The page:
South Africa Travel Diary - p 7 African Paradise-flycatcher (82524 bytes)

15 September 2006
Yesterday we flew from Capetown to Nelspruit, and drove our rental car to Thulamela B&B, 12 km from Kruger National Park's Numbi gate.   Today we birded around Thulamela, set on a range of hills that preserves some of the little remaining native vegetation in the area.  Our reward was lots of new birds, including Red-capped Robin-chat, Gorgeous Bush-shrike, and both White-bellied and Collared Sunbirds, among many others.
    The rest of the day was spent at the excellent Lowveld Botanical Garden in Nelspruit.  The top birds here were Purple-crested Turacos.  These colorful noisy crow-sized birds are endemic to Africa.  But alas, they stayed in thick vegetation, high in the trees.  More cooperative were the delightful African Paradise-flycatchers.   Both the female and male sallied out to catch insects in the air, the male's ridiculously long tail providing a wonderful show.  But they always perched in the dark low branches of a potato tree.  So I hauled out the flash unit, and used a bit of fill flash to get an acceptable photo.

 

 

 

 

 

 

 

Giraffe & young (89540 bytes)17 September 2006
Kruger extends 220 miles along the Mozambique border, and is huge - almost as big as West Virginia.  The late winter landscape is an uninspiring mix of bare trees and dead grass, with a few evergreens thrown in for good measure.  The thick grass and shrubby vegetation make photography difficult.   Getting a clear shot of nyala or bushbuck is about as likely as filling an inside straight. 
    But we persevered.  Giraffe were common everywhere.  I took sharper photos than the one shown, but couldn't resist this youngster nuzzling its mother's flank.  We read that baby giraffes will take refuge between their parents' legs when threats like hungry lions are close by.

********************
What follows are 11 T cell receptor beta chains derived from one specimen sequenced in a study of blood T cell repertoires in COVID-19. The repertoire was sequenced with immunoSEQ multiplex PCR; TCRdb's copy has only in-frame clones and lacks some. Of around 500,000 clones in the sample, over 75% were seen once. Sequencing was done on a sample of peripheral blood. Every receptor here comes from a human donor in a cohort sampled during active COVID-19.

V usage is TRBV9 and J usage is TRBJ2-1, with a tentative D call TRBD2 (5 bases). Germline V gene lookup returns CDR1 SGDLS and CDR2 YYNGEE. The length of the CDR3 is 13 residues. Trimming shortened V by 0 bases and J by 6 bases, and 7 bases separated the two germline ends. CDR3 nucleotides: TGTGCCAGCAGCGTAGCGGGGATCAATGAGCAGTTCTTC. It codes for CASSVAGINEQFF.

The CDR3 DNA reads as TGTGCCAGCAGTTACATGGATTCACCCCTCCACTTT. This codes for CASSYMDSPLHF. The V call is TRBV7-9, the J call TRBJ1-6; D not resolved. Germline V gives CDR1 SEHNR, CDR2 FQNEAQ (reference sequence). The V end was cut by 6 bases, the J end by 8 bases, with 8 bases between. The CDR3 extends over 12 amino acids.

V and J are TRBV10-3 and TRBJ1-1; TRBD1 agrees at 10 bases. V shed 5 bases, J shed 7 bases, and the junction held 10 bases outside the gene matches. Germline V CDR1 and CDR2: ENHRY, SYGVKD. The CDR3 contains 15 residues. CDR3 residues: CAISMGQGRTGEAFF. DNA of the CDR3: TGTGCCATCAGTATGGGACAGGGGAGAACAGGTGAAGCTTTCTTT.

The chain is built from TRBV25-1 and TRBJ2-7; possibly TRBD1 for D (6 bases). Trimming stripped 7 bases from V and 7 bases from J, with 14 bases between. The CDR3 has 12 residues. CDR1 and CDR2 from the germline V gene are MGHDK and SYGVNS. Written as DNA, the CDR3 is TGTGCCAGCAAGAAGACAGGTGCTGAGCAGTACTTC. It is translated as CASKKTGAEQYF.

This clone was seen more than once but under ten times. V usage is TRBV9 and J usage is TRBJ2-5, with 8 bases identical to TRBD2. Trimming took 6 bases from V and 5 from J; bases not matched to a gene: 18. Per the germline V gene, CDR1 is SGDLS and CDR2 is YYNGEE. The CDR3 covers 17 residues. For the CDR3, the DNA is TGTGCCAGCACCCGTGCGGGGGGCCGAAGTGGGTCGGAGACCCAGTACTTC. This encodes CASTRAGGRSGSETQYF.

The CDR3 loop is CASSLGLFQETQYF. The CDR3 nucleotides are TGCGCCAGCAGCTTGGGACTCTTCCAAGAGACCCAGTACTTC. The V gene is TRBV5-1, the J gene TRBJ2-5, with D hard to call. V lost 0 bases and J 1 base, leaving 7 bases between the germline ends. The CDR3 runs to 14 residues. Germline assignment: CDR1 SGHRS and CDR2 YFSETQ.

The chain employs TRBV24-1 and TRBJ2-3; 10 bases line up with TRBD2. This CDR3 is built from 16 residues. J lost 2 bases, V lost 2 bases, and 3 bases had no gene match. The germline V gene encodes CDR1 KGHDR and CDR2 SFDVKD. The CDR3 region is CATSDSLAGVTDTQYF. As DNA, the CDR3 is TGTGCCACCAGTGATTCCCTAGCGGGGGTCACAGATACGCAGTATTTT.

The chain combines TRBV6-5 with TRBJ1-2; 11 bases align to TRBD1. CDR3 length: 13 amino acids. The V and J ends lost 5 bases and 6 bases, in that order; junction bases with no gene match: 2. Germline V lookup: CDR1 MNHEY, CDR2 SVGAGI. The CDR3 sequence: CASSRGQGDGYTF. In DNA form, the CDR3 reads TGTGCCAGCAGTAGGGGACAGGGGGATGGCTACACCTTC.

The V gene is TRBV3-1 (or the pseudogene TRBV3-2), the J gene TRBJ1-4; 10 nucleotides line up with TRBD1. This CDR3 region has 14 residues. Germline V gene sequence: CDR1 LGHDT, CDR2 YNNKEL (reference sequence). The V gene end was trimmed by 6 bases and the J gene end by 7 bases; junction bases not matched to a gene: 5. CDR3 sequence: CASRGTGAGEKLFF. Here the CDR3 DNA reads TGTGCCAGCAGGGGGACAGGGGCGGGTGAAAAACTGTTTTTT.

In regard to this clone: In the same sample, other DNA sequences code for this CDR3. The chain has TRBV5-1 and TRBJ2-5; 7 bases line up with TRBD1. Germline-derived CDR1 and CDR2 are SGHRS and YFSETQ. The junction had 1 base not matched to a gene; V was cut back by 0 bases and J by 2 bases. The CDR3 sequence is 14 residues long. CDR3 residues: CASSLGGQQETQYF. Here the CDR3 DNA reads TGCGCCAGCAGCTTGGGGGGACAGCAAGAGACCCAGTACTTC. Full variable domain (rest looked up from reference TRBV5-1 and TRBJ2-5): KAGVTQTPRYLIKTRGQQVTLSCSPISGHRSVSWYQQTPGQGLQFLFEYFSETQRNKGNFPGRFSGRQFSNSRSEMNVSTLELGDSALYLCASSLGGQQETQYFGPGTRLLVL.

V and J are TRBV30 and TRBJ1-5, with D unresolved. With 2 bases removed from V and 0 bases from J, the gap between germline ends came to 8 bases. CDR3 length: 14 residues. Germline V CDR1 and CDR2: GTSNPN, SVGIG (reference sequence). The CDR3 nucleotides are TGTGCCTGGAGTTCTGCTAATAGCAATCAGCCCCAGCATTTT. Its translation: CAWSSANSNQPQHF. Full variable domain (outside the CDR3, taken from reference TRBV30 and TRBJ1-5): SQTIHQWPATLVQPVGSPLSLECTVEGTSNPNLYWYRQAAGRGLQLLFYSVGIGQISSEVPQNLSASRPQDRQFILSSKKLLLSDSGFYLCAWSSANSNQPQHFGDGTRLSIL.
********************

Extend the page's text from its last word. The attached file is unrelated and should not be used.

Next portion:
Two Elephants (92154 bytes)18 September 2006
Even more common are elephants, some 12,000 strong.  They tear up vegetation and litter the roads with it, along with their poop.  We have many elephant stories.  Two bulls, for example, were trying to cross the main road.  The first one saw the steep slope on the other side, and balked at going down it.  The one behind began to flap his ears and move his trunk impatiently, and finally gave his companion a good firm shove onto the slope to get him started.  And then there was the herd browsing just at the road's edge.  We stopped to take a look; however, there were quite a few youngsters in the group, and the matriarch began to trumpet and march toward our car.  At this point we suddenly felt the urge to drive somewhere else.  They love the riverbeds of course; the two in this picture were horsing around before taking a late evening bath.

 

 

18 September 2006Hippo & young (82710 bytes)
But the unexpected stars of Kruger for us are the hippos.  There're in every lake and river.  Although they spend most of their time more or less completely submerged, they're quite entertaining:  they grunt and wheeze a lot, exhale explosively, and occasionally engage in yawning which is usually part of aggression displays.  I guess you have to be there to appreciate hippos.   


 

 

 


 

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